Many developed economies are facing huge debt burden ralated to financial crisis and to aging population. The first factor is related to falling tax revenues amid slow growth and to large public spending related to saving the bankrupt banking sector. But this is peanuts compared to the second factor. The second factor is related to the fact that old generation will have pensions financed by the young generation in the form of much higher taxes or financed by massive increase state borrowing, ie. huge budget deficits. For example as estimated by the European Commission the replacement rate (ration of pension to last wage) in many countries is high and cannot be sustained in the future. Five highest in Europe are: Greece (73%), Italy (68%), France (63%), Spain (58%) and Poland (56%). Very few countries implemented pension reforms that take aging into account. For example in Poland budget financed pensions will fall to below 30% replacement rate in 2060. It yields stable public finances at the cost of falling living standards of the old generation. It remains to be see whether such low replacement rate is politically sustainable.
Price level in Great Britain over 350 years
However many countries did very little to address the aging impact on the public finances. For example average public debt in the EU will rise to 150% of GDP in 2030 and to almost 500% of GDP in 2060 assuming unchanged policies. It is clearly unsustainable and will happen. So what are the alternative scenarios. The preferred scenario is reforms. Government around Europe come to Poland to learn how wee managed to reform our pension system in 1999 and repeat these reforms at home. But it is politically difficult. The alternative scenario is that no much will be done. And when the next decade begins, public debt will skyrocket. Young generation will face large tax increases to reduce balooning fiscal deficits. But young generation will have some tools to defend themselves. One obvious tool is to engineer large inflation, which will significantly reduce old generation pensions in real terms and restore balance in the public finances. You can see first signs of this process already emerging, IMF chief economist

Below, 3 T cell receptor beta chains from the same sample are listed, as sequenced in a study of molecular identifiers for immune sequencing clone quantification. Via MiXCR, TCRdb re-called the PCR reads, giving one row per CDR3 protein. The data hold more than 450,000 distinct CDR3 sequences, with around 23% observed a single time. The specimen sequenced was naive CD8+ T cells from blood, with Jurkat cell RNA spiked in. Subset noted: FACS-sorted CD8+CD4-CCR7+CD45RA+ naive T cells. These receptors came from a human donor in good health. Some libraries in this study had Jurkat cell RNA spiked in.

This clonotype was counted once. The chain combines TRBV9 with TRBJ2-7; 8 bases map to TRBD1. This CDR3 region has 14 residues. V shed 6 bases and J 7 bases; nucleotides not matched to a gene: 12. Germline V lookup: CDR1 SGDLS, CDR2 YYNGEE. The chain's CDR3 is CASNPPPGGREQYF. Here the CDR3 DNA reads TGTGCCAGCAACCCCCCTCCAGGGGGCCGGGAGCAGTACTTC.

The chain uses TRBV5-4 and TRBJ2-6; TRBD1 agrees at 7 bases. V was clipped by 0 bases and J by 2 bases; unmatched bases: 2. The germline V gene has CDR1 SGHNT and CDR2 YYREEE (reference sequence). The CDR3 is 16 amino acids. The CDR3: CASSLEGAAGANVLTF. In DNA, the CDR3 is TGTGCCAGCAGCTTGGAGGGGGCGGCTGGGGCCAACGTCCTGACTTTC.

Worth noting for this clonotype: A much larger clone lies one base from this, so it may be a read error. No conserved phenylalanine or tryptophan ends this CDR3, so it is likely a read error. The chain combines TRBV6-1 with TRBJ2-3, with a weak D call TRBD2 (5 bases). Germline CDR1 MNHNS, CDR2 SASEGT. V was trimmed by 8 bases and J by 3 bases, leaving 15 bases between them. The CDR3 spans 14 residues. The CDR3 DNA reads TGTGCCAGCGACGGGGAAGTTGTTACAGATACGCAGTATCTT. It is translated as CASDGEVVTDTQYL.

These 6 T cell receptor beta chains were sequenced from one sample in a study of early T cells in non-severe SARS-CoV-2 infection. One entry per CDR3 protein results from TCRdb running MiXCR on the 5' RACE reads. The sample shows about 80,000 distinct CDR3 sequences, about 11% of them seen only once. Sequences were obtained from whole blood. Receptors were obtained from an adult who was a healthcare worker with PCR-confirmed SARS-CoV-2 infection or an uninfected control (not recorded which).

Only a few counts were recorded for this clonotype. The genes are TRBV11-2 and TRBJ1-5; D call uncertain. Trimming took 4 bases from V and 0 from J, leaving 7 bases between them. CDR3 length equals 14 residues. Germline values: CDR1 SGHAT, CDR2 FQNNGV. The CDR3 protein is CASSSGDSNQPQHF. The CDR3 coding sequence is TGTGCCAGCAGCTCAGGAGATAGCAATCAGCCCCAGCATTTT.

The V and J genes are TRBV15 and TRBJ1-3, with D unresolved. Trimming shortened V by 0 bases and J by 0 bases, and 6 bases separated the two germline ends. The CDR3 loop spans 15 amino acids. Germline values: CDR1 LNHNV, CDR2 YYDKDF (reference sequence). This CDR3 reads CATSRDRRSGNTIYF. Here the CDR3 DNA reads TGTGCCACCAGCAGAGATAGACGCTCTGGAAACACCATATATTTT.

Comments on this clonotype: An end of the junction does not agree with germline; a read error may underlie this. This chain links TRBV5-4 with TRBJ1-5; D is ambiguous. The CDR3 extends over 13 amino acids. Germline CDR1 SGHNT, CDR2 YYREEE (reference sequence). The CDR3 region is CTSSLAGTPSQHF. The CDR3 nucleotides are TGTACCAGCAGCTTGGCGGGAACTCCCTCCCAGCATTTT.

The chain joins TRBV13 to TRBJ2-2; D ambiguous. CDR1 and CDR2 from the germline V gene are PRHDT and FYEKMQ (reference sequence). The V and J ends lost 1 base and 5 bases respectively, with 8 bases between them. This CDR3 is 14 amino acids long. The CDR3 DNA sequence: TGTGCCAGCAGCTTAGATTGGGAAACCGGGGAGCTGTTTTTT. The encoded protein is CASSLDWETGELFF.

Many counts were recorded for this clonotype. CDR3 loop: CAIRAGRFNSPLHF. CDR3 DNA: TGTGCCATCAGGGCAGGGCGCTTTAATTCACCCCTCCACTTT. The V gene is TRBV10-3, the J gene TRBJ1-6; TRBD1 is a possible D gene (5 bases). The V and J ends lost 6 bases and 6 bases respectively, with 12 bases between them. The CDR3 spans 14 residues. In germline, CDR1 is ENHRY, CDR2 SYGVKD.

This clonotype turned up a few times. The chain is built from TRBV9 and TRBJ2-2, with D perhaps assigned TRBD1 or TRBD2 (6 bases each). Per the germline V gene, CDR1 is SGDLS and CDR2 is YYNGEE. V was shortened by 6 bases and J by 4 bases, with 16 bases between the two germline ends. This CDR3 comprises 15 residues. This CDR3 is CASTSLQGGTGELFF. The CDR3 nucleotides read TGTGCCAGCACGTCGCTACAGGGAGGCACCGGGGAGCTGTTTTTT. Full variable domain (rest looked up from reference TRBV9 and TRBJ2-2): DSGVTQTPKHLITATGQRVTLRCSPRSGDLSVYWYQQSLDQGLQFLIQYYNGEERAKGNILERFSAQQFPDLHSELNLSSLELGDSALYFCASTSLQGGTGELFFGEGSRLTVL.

proposed to raise inflation target of central banks around the world from 2% to 4%. While inflation is likely to remain low in 2010 amid large nagative output gap (current global GDP well below the potential output) it will surely rise in the coming years and decades. And it will not be a purely economic process, it will be a strategic choice of young generation to punish old generation for creating excessive debt.
The longest inflation data is available for the Great Britain (see chart above presenting the price level data). It went up massively after world abandoned the gold (or bimetalic) standard in the 20th century. When we reproduce the same chart in 2050, price level index will be muuuuuch higher and the previous 50 years will have looked like a period of very stable prices.
Recently pension funds around the world started buying inflation-linked bonds to hedge against the young generation revenge scenario. If politicians continue to disregard necessary pension reform which reduce replacement rate, buying inflation-linkers may be the best long-term investment strategy.
And finally. Many developed economies which run large deficits and face huge aging costs will be at risk of defaulting in the coming years. High inflation is a form of soft default. I would recommend that rating agencies refine their rating models by adding the risk of inflation-default into their formal rating assessment.